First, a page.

Take, for example, a die. Before you roll it, you may say that you believe that you will get a six. This would be contrary to the evidence (which is that the chance that it will be a six is only 1/6), so I would never say that I believe I will get a six - rather, I believe I will not get a six. This of course is true for any of the possible outcomes, which thus looks like I believe none of them will happen. But that's not the case, of course. I believe very strongly that I will get one of the numbers 1 through 6. So, whether I base my guess about the outcome on evidence (in this case probability theory and observations of many previous rolls of dice) or faith, they are both called belief.

I can hold a belief about the world, and it is called "belief" whether it is based on evidence, not on evidence, or contrary to evidence. But I will not stop saying the semantically correct phrase "I believe in evolution" just because I should be afraid that it will be taken to mean the wrong thing, namely that since it's just belief, then it isn't based on evidence.

I believe in evolution because there is so much evidence for it.


  1. thinking about this for a while I would like to point out that science is not about absolute terms. Hence it will never produce accurate knowledge about what is true, only about what is false. So in my opinion, if something is scientifically "true" we can still only believe it to be true.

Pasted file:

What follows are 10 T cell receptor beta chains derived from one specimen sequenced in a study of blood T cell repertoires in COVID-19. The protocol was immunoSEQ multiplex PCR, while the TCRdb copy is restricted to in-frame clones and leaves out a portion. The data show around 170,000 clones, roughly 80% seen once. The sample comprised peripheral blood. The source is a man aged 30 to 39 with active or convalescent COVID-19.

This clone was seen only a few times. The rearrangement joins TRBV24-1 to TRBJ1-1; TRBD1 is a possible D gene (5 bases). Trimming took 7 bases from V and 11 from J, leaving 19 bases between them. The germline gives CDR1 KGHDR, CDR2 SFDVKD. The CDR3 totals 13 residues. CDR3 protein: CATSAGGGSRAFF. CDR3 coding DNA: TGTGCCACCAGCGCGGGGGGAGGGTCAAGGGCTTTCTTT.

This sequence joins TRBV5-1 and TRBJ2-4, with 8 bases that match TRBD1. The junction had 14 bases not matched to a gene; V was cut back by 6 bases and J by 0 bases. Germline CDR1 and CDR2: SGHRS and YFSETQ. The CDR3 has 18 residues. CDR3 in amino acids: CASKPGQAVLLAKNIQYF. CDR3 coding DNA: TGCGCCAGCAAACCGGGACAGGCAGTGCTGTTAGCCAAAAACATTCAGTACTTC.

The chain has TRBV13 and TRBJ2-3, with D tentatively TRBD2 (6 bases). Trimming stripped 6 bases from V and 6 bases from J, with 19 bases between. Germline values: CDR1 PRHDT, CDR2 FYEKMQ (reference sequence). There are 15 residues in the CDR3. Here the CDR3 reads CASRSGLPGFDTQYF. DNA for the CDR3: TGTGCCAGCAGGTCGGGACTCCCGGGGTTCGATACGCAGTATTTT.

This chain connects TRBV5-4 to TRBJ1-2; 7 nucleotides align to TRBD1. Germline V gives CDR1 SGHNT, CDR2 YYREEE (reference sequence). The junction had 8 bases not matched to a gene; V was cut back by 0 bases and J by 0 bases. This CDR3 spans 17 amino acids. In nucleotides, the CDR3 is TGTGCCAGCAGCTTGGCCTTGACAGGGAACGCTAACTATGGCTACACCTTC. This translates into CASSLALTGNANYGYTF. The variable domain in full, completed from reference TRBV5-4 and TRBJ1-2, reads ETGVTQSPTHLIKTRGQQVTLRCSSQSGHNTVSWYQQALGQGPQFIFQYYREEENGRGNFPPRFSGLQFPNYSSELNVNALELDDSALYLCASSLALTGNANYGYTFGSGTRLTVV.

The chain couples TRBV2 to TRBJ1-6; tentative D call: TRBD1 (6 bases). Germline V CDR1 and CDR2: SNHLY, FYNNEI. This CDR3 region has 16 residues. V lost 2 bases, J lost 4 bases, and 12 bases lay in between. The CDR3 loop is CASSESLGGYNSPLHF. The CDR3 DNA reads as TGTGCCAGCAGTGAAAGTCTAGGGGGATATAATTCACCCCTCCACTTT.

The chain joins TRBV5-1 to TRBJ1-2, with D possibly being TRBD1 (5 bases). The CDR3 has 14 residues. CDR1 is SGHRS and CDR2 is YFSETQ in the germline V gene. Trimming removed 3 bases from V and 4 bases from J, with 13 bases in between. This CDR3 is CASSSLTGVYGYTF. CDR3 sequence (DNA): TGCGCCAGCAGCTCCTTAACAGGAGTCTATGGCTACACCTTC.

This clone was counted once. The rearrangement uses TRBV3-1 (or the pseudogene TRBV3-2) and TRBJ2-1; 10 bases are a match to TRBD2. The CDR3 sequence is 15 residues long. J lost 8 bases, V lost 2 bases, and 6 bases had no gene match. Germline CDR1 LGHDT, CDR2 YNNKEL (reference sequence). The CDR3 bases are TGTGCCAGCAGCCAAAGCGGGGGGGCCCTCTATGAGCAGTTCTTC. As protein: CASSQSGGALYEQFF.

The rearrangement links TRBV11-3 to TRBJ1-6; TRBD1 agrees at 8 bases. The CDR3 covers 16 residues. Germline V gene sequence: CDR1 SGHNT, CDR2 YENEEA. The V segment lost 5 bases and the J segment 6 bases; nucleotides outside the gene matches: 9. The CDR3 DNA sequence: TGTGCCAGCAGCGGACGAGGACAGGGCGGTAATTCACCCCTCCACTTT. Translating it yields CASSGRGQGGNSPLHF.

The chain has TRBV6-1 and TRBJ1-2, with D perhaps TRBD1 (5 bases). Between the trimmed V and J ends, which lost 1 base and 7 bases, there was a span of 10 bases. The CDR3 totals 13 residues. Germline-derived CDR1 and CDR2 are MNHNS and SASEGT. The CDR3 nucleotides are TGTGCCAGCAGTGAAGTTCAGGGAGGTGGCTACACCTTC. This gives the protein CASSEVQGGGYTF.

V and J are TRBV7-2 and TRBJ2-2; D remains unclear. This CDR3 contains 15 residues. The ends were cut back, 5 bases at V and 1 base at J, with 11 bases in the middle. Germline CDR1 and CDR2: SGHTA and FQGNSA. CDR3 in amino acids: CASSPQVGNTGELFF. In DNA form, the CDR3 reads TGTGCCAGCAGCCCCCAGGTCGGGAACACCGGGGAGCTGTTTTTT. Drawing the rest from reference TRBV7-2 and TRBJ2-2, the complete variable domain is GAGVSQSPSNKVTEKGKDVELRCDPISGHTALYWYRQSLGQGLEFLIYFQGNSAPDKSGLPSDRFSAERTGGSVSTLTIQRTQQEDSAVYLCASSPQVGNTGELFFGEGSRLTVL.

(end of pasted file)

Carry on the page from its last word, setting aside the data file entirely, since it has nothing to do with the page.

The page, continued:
Take the example of the die: you can not say with honest certanty that the die will show a 6 in 1 out of 6 cases. Repeat the experiment long enough, and at some point the die will break, or something weird will happen. Just because you haven't experienced something, doesn't mean it is non existence...
    I am fine with using the term "I believe" when I use probabilities. The theists should say: "I know god!", because that is what they actually mean.

    Cheers Arend

  2. Michael emailed me this:

    Dear Bjorn,